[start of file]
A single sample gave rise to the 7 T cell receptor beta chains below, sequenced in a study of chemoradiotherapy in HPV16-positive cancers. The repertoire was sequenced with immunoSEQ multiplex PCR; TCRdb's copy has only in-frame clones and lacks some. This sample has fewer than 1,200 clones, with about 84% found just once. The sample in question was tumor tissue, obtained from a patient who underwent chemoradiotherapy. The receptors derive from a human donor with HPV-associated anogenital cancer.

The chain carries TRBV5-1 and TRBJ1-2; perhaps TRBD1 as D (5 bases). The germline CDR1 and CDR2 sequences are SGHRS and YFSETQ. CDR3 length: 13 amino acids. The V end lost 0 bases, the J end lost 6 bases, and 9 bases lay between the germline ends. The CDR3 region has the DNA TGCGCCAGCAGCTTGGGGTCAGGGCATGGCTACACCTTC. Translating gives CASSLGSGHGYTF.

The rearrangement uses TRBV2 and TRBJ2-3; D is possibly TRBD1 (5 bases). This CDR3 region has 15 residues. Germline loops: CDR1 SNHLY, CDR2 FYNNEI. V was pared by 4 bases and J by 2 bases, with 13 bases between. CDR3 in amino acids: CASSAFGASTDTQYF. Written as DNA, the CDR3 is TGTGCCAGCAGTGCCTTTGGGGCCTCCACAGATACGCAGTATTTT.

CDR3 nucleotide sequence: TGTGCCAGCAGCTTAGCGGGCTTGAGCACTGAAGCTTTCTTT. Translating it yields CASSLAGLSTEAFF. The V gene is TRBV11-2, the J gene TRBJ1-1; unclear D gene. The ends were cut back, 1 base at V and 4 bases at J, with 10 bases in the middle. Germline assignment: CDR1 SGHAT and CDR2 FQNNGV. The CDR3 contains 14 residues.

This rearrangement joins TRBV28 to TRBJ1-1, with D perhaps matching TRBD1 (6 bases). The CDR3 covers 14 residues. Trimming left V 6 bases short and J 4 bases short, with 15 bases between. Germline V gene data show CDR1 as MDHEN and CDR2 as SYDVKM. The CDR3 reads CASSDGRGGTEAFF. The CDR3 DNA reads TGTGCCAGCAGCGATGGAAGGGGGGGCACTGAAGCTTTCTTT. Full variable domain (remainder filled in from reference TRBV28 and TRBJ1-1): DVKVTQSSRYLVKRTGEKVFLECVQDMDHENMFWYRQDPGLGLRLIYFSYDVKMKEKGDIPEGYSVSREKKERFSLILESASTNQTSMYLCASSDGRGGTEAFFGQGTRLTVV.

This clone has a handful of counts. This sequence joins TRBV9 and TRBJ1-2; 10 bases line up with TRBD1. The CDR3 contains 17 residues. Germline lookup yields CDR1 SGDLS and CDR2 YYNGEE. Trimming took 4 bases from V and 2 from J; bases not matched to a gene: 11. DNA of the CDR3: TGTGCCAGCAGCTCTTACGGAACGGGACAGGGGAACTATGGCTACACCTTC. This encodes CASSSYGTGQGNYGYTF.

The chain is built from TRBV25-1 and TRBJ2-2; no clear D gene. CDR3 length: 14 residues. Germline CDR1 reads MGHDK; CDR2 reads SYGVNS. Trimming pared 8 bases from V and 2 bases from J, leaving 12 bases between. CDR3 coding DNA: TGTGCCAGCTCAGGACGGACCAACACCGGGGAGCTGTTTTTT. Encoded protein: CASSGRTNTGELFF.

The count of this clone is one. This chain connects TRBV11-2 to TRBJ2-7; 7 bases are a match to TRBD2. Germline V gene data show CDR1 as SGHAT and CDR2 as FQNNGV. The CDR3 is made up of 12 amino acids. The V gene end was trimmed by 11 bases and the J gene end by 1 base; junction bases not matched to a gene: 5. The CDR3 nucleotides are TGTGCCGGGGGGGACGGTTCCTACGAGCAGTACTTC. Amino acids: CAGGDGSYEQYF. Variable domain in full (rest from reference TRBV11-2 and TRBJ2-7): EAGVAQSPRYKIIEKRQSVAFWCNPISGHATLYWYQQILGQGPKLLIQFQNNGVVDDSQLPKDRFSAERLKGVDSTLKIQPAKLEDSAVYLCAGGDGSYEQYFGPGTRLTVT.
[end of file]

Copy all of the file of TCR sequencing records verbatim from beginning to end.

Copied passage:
A single sample gave rise to the 7 T cell receptor beta chains below, sequenced in a study of chemoradiotherapy in HPV16-positive cancers. The repertoire was sequenced with immunoSEQ multiplex PCR; TCRdb's copy has only in-frame clones and lacks some. This sample has fewer than 1,200 clones, with about 84% found just once. The sample in question was tumor tissue, obtained from a patient who underwent chemoradiotherapy. The receptors derive from a human donor with HPV-associated anogenital cancer.

The chain carries TRBV5-1 and TRBJ1-2; perhaps TRBD1 as D (5 bases). The germline CDR1 and CDR2 sequences are SGHRS and YFSETQ. CDR3 length: 13 amino acids. The V end lost 0 bases, the J end lost 6 bases, and 9 bases lay between the germline ends. The CDR3 region has the DNA TGCGCCAGCAGCTTGGGGTCAGGGCATGGCTACACCTTC. Translating gives CASSLGSGHGYTF.

The rearrangement uses TRBV2 and TRBJ2-3; D is possibly TRBD1 (5 bases). This CDR3 region has 15 residues. Germline loops: CDR1 SNHLY, CDR2 FYNNEI. V was pared by 4 bases and J by 2 bases, with 13 bases between. CDR3 in amino acids: CASSAFGASTDTQYF. Written as DNA, the CDR3 is TGTGCCAGCAGTGCCTTTGGGGCCTCCACAGATACGCAGTATTTT.

CDR3 nucleotide sequence: TGTGCCAGCAGCTTAGCGGGCTTGAGCACTGAAGCTTTCTTT. Translating it yields CASSLAGLSTEAFF. The V gene is TRBV11-2, the J gene TRBJ1-1; unclear D gene. The ends were cut back, 1 base at V and 4 bases at J, with 10 bases in the middle. Germline assignment: CDR1 SGHAT and CDR2 FQNNGV. The CDR3 contains 14 residues.

This rearrangement joins TRBV28 to TRBJ1-1, with D perhaps matching TRBD1 (6 bases). The CDR3 covers 14 residues. Trimming left V 6 bases short and J 4 bases short, with 15 bases between. Germline V gene data show CDR1 as MDHEN and CDR2 as SYDVKM. The CDR3 reads CASSDGRGGTEAFF. The CDR3 DNA reads TGTGCCAGCAGCGATGGAAGGGGGGGCACTGAAGCTTTCTTT. Full variable domain (remainder filled in from reference TRBV28 and TRBJ1-1): DVKVTQSSRYLVKRTGEKVFLECVQDMDHENMFWYRQDPGLGLRLIYFSYDVKMKEKGDIPEGYSVSREKKERFSLILESASTNQTSMYLCASSDGRGGTEAFFGQGTRLTVV.

This clone has a handful of counts. This sequence joins TRBV9 and TRBJ1-2; 10 bases line up with TRBD1. The CDR3 contains 17 residues. Germline lookup yields CDR1 SGDLS and CDR2 YYNGEE. Trimming took 4 bases from V and 2 from J; bases not matched to a gene: 11. DNA of the CDR3: TGTGCCAGCAGCTCTTACGGAACGGGACAGGGGAACTATGGCTACACCTTC. This encodes CASSSYGTGQGNYGYTF.

The chain is built from TRBV25-1 and TRBJ2-2; no clear D gene. CDR3 length: 14 residues. Germline CDR1 reads MGHDK; CDR2 reads SYGVNS. Trimming pared 8 bases from V and 2 bases from J, leaving 12 bases between. CDR3 coding DNA: TGTGCCAGCTCAGGACGGACCAACACCGGGGAGCTGTTTTTT. Encoded protein: CASSGRTNTGELFF.

The count of this clone is one. This chain connects TRBV11-2 to TRBJ2-7; 7 bases are a match to TRBD2. Germline V gene data show CDR1 as SGHAT and CDR2 as FQNNGV. The CDR3 is made up of 12 amino acids. The V gene end was trimmed by 11 bases and the J gene end by 1 base; junction bases not matched to a gene: 5. The CDR3 nucleotides are TGTGCCGGGGGGGACGGTTCCTACGAGCAGTACTTC. Amino acids: CAGGDGSYEQYF. Variable domain in full (rest from reference TRBV11-2 and TRBJ2-7): EAGVAQSPRYKIIEKRQSVAFWCNPISGHATLYWYQQILGQGPKLLIQFQNNGVVDDSQLPKDRFSAERLKGVDSTLKIQPAKLEDSAVYLCAGGDGSYEQYFGPGTRLTVT.